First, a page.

JUXTAPOSITION OF
PURITY AND POLLUTION

 

WEEK 01             

ROOM FOR GREY

ARTIST JEISI AMAWASA

ARTISTIC RESPONSE 

 

DESCRIPTION: The image shows a number of pictures placed against each other. There is a large earthen pot with biryani and a small earthen pot with curd. There is a picture of a woman washing her face with soap and the lather is all over her hands and face. Next to her picture is a label ‘Bufin soap strips’. There is a blue circle with Oral B written on it and a rose petal. There is also a logo labelled ‘Nandini: The Real Spice of Life’ and the same brand name written in Kannada. These images are displayed against a white background with ants on it.

From the artist’s note: 

“Dear Street Store Dolls, 

Hello and welcome to my strange little head where thoughts spread like tiny ants on a 5-second rule Mysore Pak. When I used to go on walks when I was 6, I used to notice the dogs, the way the sun hid behind the trees, and the new floors in bloom. I still do that. But now, I also notice strange contrasts. Poor. Rich. Big. Small. Beautiful. Disgusting. I’ll stop there with doubt – 

What IS beauty? What IS disgust?…

I grew up around a strong sense of “purity and pollution” – ideals which teenage rebellion questioned but today as I’ve realised, the subconscious internalised. But as contrasts often tell us, there is always room for grey. Why else would flowers grow right after a pile of garbage on the street? Why would a biryani brand name themselves after a “pure” magical all-wish-granting cow and embellish its English logo in an Urduesque font [Kannada one remaining plain].

How else would I embrace the hope of the grey in the space between an old temple and a masjid - despite finding the earlier flower I’d mentioned above?
Just how?

<3
Jeisi
Amawasa “

SEE-SAW REFLECTIONS

Cleansing and purifying are eternal processes, existing as receding planes, never actually intending to fulfil their purported promises of eliminating filth and pollution, perhaps because it is unclear what exactly the distinction between the desirable and the undesirable is. There is also the tacit realisation that purity is meaningless without some kind of profanity. The utter meaninglessness of the purity/pollution distinction is perhaps most strikingly illustrated in the association made between the cow and biryani to symbolise the latter’s purity owing to the privileged status accorded to the former.

 

WEEK 01              

THROUGH THE ALLEYS

ARTIST LOKI

ARTISTIC RESPONSE 

 

DESCRIPTION: The first image shows a white cutout of a hand with a mehendi design.The second image shows an actual person’s foot with a mehendi design that comprises a large dot in the centre and smaller dots all around it. The next 2 images are of a box with pictures of garbage and debris and there is the hand from the earlier picture placed on the floor of the box as if the hand is navigating the box through different angles. 

SEE-SAW REFLECTIONS

Ornamentation could be seen as a feeble attempt to distance the wearer from the disorderliness in which they are embedded. But we are a part of this havoc – it constitutes us and we constitute it. So even the most ornate of designs will need to navigate terrains and crevices of filth and risk being stained.

 

WEEK 01             

CHEE OR YUM

ARTIST LAVENDER HIPPO

ARTISTIC RESPONSE 

 

DESCRIPTION: The image has a black background with six small pink folded envelopes stuck on it. The words ‘Chee or Yum’ are handwritten in white ink below each of them.

 

Excerpt from the artist’s note:

‘Dear Z,


I went out near my neighbourhood about twice and once I felt a dirty smell come along with me throughout. Turns out that it was coming from me – well it was my bag. Previously my dad bought meat in this bag, and the blood from it had leaked out into the bag and the smell never went away, even after it was washed multiple times. Every time I had a strong reaction to a smell I felt in my chest.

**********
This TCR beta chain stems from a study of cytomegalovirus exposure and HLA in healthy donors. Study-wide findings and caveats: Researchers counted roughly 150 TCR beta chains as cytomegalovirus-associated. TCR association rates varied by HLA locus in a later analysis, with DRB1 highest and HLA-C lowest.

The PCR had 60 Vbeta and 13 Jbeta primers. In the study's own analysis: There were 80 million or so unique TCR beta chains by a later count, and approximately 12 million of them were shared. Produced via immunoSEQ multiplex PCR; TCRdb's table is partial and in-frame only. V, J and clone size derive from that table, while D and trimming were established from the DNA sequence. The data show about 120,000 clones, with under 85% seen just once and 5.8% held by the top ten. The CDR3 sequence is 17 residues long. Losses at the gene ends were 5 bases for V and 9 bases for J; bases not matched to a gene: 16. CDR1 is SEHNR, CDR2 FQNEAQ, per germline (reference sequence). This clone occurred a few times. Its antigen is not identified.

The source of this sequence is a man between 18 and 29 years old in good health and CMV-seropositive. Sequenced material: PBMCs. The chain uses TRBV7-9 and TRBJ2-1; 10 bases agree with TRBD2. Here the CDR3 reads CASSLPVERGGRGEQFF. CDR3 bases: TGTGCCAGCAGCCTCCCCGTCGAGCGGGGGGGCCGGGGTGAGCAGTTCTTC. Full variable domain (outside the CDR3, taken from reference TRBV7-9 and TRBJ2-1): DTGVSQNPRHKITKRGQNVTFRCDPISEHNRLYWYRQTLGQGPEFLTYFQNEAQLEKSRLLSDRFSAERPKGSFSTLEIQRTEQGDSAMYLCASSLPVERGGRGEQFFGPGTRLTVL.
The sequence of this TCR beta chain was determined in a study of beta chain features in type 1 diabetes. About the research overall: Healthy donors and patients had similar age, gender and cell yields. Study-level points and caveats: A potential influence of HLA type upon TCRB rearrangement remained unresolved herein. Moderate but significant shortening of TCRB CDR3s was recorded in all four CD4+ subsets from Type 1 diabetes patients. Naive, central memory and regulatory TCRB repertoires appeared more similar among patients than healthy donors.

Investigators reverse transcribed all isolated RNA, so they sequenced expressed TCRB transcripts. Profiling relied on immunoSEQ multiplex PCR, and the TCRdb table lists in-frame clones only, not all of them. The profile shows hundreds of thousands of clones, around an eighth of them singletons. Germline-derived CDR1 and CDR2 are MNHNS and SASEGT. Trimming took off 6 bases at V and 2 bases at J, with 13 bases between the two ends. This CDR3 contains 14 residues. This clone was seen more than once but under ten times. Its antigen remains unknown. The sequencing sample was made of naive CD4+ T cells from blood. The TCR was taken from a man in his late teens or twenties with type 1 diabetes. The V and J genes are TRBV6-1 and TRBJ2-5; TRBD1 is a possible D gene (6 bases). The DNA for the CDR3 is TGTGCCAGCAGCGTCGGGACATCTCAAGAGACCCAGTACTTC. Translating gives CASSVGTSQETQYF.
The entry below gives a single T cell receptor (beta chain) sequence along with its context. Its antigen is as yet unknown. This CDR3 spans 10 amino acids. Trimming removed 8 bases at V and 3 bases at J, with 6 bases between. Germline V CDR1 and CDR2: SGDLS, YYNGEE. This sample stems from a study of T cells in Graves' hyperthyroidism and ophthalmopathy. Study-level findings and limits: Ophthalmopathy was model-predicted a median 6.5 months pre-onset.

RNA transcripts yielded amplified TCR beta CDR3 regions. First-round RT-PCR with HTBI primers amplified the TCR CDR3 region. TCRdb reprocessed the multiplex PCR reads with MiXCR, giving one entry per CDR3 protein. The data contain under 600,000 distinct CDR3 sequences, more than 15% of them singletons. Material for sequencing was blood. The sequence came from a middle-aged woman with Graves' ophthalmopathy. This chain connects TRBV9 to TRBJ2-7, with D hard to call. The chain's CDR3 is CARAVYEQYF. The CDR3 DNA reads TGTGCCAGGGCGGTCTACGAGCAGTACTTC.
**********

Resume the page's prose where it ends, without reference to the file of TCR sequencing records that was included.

- Lavender Hippo’

 

SEE-SAW REFLECTIONS 

The durability of memory encoded in smell is an interesting counterpoint to the privileged status that is often given to sight. And once experienced, the risk of re-experiencing piques our caution.

 

WEEK 01             

IT DOESN'T STOP THERE

ARTIST MORTY SMITH

ARTISTIC RESPONSE 

 

DESCRIPTION: Different patterns, shapes, triangles, hexagons, circles are hand drawn against a white background. The colour of the shapes and patterns are yellow, pink, green and blue. An outstretched arm extends from the top left corner. In the bottom left corner are plates with different foods, including what appears to be a cake, a salad bowl and a broth. The text “ IT DOESN'T STOP HERE!”Is written in capital block letters in the centre of the drawing 

 

From the artist’s note: 

“The moment I read the prompt I knew the things I would notice are untidy, unhygienic places. I took a couple of walks in different areas. Interestingly, they were all on good days. I mean good weather/good mood. The roads were relatively clean. I didn’t notice any strong judgement. On the last walk I took, I consciously put all the associations I was holding aside, and walked with an open mind. I started noticing the gestures of people around me, how different dogs/cats make me feel. I did notice that there were subtle biases. ‘It doesn’t stop there’ means that any small thought that occurs has deeper roots.”

 

SEE-SAW REFLECTIONS 

When one thinks consciously about the very categorization of the pure and the polluted, there is the very strong possibility of turning the focus of reflection onto the self.

 

WEEK 01            

I HOLD MY BREATH

ARTIST Z

ARTISTIC RESPONSE 

 

DESCRIPTION: The image shows a black colour plastic garbage bag that is tied with string and has a letter inside it. The excerpt from the letter is mentioned in the main text.

 

LISTEN TO THIS POEM

00:00 / 01:23

From the artist’s note:

Sep 13, 2021  

Week 1: See-Saw 

Dear Lavendar Hippo,  

Here is a poem ‘I hold my breath’, as the artistic response for Week 1 of See-Saw.

  

Using the prompt was an interesting experience for me, as it brought out unexpected  insights. If I had been asked to write about what disgusted me about my neighbourhood, I would have had a long list even without the walk as a prompt.  However, consciously observing my body and senses during the walk around the  neighbourhood, made me realise that very few things disgust me, but quite a few  things make me anxious.  

I noticed that my body is desensitised to so many sounds, smells and sights that I would  expect to be overwhelming or unappealing. I tend to walk around my neighbourhood  looking up at the sky because the trees comfort me – the bright new Honge leaves sparkling in the afternoon sun, or the red-orange leaves of Teak trees glowing in the  morning. In fact over time, I have started doing this consciously as an escape – ‘Let’s  pretend this is not a city’.